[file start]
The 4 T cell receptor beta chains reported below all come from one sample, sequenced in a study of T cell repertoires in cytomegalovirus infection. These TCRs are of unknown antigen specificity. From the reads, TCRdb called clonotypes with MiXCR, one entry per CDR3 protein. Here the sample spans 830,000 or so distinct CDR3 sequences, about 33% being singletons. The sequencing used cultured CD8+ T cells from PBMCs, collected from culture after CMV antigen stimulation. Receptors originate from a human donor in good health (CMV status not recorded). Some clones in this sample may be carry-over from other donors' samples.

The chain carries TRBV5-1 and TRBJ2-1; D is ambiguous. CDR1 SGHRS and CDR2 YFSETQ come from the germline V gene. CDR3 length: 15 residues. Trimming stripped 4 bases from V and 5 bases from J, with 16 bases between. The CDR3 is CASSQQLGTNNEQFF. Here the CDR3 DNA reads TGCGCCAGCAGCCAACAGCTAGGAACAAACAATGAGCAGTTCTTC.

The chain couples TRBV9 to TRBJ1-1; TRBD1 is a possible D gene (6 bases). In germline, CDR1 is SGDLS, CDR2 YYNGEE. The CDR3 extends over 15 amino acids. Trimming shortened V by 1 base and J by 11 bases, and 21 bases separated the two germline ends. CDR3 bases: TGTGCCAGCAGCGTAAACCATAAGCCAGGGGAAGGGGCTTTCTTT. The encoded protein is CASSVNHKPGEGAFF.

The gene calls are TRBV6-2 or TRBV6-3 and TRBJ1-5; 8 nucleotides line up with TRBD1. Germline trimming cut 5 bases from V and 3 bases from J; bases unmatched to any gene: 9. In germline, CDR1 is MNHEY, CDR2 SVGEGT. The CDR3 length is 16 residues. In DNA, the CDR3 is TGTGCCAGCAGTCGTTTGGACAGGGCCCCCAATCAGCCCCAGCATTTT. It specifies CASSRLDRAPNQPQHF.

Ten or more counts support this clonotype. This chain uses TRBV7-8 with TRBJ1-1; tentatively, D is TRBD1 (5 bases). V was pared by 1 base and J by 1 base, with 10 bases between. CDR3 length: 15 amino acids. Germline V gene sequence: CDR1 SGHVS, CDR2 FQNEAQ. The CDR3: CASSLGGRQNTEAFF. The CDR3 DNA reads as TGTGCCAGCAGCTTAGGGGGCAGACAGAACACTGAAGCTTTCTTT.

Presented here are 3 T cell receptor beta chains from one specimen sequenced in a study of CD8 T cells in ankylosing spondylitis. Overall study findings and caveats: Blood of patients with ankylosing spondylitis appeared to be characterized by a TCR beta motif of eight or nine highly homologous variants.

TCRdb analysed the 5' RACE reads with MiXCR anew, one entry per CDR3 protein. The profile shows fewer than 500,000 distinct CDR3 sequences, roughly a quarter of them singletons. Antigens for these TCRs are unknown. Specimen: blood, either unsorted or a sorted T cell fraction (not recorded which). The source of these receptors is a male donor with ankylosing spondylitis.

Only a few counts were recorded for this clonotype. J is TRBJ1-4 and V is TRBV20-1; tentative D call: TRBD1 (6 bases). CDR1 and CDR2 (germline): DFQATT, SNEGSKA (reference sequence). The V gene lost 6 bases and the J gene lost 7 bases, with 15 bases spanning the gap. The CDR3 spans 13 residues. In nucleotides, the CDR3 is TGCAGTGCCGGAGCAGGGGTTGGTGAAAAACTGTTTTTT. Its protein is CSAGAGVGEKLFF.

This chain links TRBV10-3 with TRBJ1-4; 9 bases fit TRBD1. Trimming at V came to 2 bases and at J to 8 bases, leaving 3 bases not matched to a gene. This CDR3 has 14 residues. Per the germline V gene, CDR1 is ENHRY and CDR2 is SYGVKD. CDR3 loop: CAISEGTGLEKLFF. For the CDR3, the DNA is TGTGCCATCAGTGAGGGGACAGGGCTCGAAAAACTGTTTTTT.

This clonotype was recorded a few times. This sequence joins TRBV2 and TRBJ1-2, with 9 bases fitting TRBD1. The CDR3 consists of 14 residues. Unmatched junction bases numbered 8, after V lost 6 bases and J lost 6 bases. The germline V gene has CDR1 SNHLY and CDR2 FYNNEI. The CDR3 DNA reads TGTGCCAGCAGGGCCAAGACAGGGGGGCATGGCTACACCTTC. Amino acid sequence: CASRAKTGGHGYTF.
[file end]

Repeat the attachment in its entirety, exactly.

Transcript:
The 4 T cell receptor beta chains reported below all come from one sample, sequenced in a study of T cell repertoires in cytomegalovirus infection. These TCRs are of unknown antigen specificity. From the reads, TCRdb called clonotypes with MiXCR, one entry per CDR3 protein. Here the sample spans 830,000 or so distinct CDR3 sequences, about 33% being singletons. The sequencing used cultured CD8+ T cells from PBMCs, collected from culture after CMV antigen stimulation. Receptors originate from a human donor in good health (CMV status not recorded). Some clones in this sample may be carry-over from other donors' samples.

The chain carries TRBV5-1 and TRBJ2-1; D is ambiguous. CDR1 SGHRS and CDR2 YFSETQ come from the germline V gene. CDR3 length: 15 residues. Trimming stripped 4 bases from V and 5 bases from J, with 16 bases between. The CDR3 is CASSQQLGTNNEQFF. Here the CDR3 DNA reads TGCGCCAGCAGCCAACAGCTAGGAACAAACAATGAGCAGTTCTTC.

The chain couples TRBV9 to TRBJ1-1; TRBD1 is a possible D gene (6 bases). In germline, CDR1 is SGDLS, CDR2 YYNGEE. The CDR3 extends over 15 amino acids. Trimming shortened V by 1 base and J by 11 bases, and 21 bases separated the two germline ends. CDR3 bases: TGTGCCAGCAGCGTAAACCATAAGCCAGGGGAAGGGGCTTTCTTT. The encoded protein is CASSVNHKPGEGAFF.

The gene calls are TRBV6-2 or TRBV6-3 and TRBJ1-5; 8 nucleotides line up with TRBD1. Germline trimming cut 5 bases from V and 3 bases from J; bases unmatched to any gene: 9. In germline, CDR1 is MNHEY, CDR2 SVGEGT. The CDR3 length is 16 residues. In DNA, the CDR3 is TGTGCCAGCAGTCGTTTGGACAGGGCCCCCAATCAGCCCCAGCATTTT. It specifies CASSRLDRAPNQPQHF.

Ten or more counts support this clonotype. This chain uses TRBV7-8 with TRBJ1-1; tentatively, D is TRBD1 (5 bases). V was pared by 1 base and J by 1 base, with 10 bases between. CDR3 length: 15 amino acids. Germline V gene sequence: CDR1 SGHVS, CDR2 FQNEAQ. The CDR3: CASSLGGRQNTEAFF. The CDR3 DNA reads as TGTGCCAGCAGCTTAGGGGGCAGACAGAACACTGAAGCTTTCTTT.

Presented here are 3 T cell receptor beta chains from one specimen sequenced in a study of CD8 T cells in ankylosing spondylitis. Overall study findings and caveats: Blood of patients with ankylosing spondylitis appeared to be characterized by a TCR beta motif of eight or nine highly homologous variants.

TCRdb analysed the 5' RACE reads with MiXCR anew, one entry per CDR3 protein. The profile shows fewer than 500,000 distinct CDR3 sequences, roughly a quarter of them singletons. Antigens for these TCRs are unknown. Specimen: blood, either unsorted or a sorted T cell fraction (not recorded which). The source of these receptors is a male donor with ankylosing spondylitis.

Only a few counts were recorded for this clonotype. J is TRBJ1-4 and V is TRBV20-1; tentative D call: TRBD1 (6 bases). CDR1 and CDR2 (germline): DFQATT, SNEGSKA (reference sequence). The V gene lost 6 bases and the J gene lost 7 bases, with 15 bases spanning the gap. The CDR3 spans 13 residues. In nucleotides, the CDR3 is TGCAGTGCCGGAGCAGGGGTTGGTGAAAAACTGTTTTTT. Its protein is CSAGAGVGEKLFF.

This chain links TRBV10-3 with TRBJ1-4; 9 bases fit TRBD1. Trimming at V came to 2 bases and at J to 8 bases, leaving 3 bases not matched to a gene. This CDR3 has 14 residues. Per the germline V gene, CDR1 is ENHRY and CDR2 is SYGVKD. CDR3 loop: CAISEGTGLEKLFF. For the CDR3, the DNA is TGTGCCATCAGTGAGGGGACAGGGCTCGAAAAACTGTTTTTT.

This clonotype was recorded a few times. This sequence joins TRBV2 and TRBJ1-2, with 9 bases fitting TRBD1. The CDR3 consists of 14 residues. Unmatched junction bases numbered 8, after V lost 6 bases and J lost 6 bases. The germline V gene has CDR1 SNHLY and CDR2 FYNNEI. The CDR3 DNA reads TGTGCCAGCAGGGCCAAGACAGGGGGGCATGGCTACACCTTC. Amino acid sequence: CASRAKTGGHGYTF.